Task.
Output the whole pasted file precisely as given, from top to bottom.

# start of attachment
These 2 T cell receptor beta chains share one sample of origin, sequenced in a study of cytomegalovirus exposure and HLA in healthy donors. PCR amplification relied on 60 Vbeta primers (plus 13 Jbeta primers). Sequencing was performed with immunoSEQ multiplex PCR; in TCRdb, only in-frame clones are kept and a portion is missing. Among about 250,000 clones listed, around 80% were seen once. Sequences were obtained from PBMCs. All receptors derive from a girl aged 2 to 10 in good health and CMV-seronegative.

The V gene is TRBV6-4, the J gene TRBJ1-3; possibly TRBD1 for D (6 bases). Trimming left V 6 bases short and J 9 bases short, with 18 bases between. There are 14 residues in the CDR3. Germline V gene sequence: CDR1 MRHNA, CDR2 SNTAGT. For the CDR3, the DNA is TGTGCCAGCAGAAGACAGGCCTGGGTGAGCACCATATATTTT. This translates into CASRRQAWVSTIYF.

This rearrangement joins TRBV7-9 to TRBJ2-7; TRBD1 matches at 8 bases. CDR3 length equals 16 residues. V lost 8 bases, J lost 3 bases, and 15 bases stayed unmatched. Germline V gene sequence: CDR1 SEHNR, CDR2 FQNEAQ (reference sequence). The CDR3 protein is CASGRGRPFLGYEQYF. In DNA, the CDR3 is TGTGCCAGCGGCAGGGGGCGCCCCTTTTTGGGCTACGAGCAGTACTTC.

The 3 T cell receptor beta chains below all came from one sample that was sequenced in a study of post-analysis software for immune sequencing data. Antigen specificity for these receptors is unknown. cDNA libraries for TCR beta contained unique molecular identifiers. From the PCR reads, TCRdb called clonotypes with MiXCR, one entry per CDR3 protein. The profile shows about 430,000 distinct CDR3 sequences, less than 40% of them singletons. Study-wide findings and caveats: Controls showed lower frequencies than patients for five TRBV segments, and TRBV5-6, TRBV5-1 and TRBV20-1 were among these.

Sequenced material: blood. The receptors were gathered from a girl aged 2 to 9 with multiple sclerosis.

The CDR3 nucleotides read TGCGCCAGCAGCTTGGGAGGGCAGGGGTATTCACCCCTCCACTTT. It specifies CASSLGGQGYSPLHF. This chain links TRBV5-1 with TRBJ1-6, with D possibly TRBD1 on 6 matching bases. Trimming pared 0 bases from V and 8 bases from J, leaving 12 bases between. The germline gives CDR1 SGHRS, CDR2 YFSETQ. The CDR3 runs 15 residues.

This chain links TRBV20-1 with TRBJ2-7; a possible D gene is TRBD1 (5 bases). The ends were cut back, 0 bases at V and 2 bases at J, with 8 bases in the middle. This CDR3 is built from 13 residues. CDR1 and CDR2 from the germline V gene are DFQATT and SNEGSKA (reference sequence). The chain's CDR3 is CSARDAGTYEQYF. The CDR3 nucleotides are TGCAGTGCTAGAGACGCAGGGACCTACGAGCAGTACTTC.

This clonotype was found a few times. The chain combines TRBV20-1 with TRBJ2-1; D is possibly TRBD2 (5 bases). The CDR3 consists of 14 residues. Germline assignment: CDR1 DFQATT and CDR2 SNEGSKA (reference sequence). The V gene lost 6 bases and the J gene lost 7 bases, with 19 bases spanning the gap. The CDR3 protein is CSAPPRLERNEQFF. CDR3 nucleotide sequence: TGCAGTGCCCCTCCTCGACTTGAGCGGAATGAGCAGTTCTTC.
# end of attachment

These 2 T cell receptor beta chains share one sample of origin, sequenced in a study of cytomegalovirus exposure and HLA in healthy donors. PCR amplification relied on 60 Vbeta primers (plus 13 Jbeta primers). Sequencing was performed with immunoSEQ multiplex PCR; in TCRdb, only in-frame clones are kept and a portion is missing. Among about 250,000 clones listed, around 80% were seen once. Sequences were obtained from PBMCs. All receptors derive from a girl aged 2 to 10 in good health and CMV-seronegative.

The V gene is TRBV6-4, the J gene TRBJ1-3; possibly TRBD1 for D (6 bases). Trimming left V 6 bases short and J 9 bases short, with 18 bases between. There are 14 residues in the CDR3. Germline V gene sequence: CDR1 MRHNA, CDR2 SNTAGT. For the CDR3, the DNA is TGTGCCAGCAGAAGACAGGCCTGGGTGAGCACCATATATTTT. This translates into CASRRQAWVSTIYF.

This rearrangement joins TRBV7-9 to TRBJ2-7; TRBD1 matches at 8 bases. CDR3 length equals 16 residues. V lost 8 bases, J lost 3 bases, and 15 bases stayed unmatched. Germline V gene sequence: CDR1 SEHNR, CDR2 FQNEAQ (reference sequence). The CDR3 protein is CASGRGRPFLGYEQYF. In DNA, the CDR3 is TGTGCCAGCGGCAGGGGGCGCCCCTTTTTGGGCTACGAGCAGTACTTC.

The 3 T cell receptor beta chains below all came from one sample that was sequenced in a study of post-analysis software for immune sequencing data. Antigen specificity for these receptors is unknown. cDNA libraries for TCR beta contained unique molecular identifiers. From the PCR reads, TCRdb called clonotypes with MiXCR, one entry per CDR3 protein. The profile shows about 430,000 distinct CDR3 sequences, less than 40% of them singletons. Study-wide findings and caveats: Controls showed lower frequencies than patients for five TRBV segments, and TRBV5-6, TRBV5-1 and TRBV20-1 were among these.

Sequenced material: blood. The receptors were gathered from a girl aged 2 to 9 with multiple sclerosis.

The CDR3 nucleotides read TGCGCCAGCAGCTTGGGAGGGCAGGGGTATTCACCCCTCCACTTT. It specifies CASSLGGQGYSPLHF. This chain links TRBV5-1 with TRBJ1-6, with D possibly TRBD1 on 6 matching bases. Trimming pared 0 bases from V and 8 bases from J, leaving 12 bases between. The germline gives CDR1 SGHRS, CDR2 YFSETQ. The CDR3 runs 15 residues.

This chain links TRBV20-1 with TRBJ2-7; a possible D gene is TRBD1 (5 bases). The ends were cut back, 0 bases at V and 2 bases at J, with 8 bases in the middle. This CDR3 is built from 13 residues. CDR1 and CDR2 from the germline V gene are DFQATT and SNEGSKA (reference sequence). The chain's CDR3 is CSARDAGTYEQYF. The CDR3 nucleotides are TGCAGTGCTAGAGACGCAGGGACCTACGAGCAGTACTTC.

This clonotype was found a few times. The chain combines TRBV20-1 with TRBJ2-1; D is possibly TRBD2 (5 bases). The CDR3 consists of 14 residues. Germline assignment: CDR1 DFQATT and CDR2 SNEGSKA (reference sequence). The V gene lost 6 bases and the J gene lost 7 bases, with 19 bases spanning the gap. The CDR3 protein is CSAPPRLERNEQFF. CDR3 nucleotide sequence: TGCAGTGCCCCTCCTCGACTTGAGCGGAATGAGCAGTTCTTC.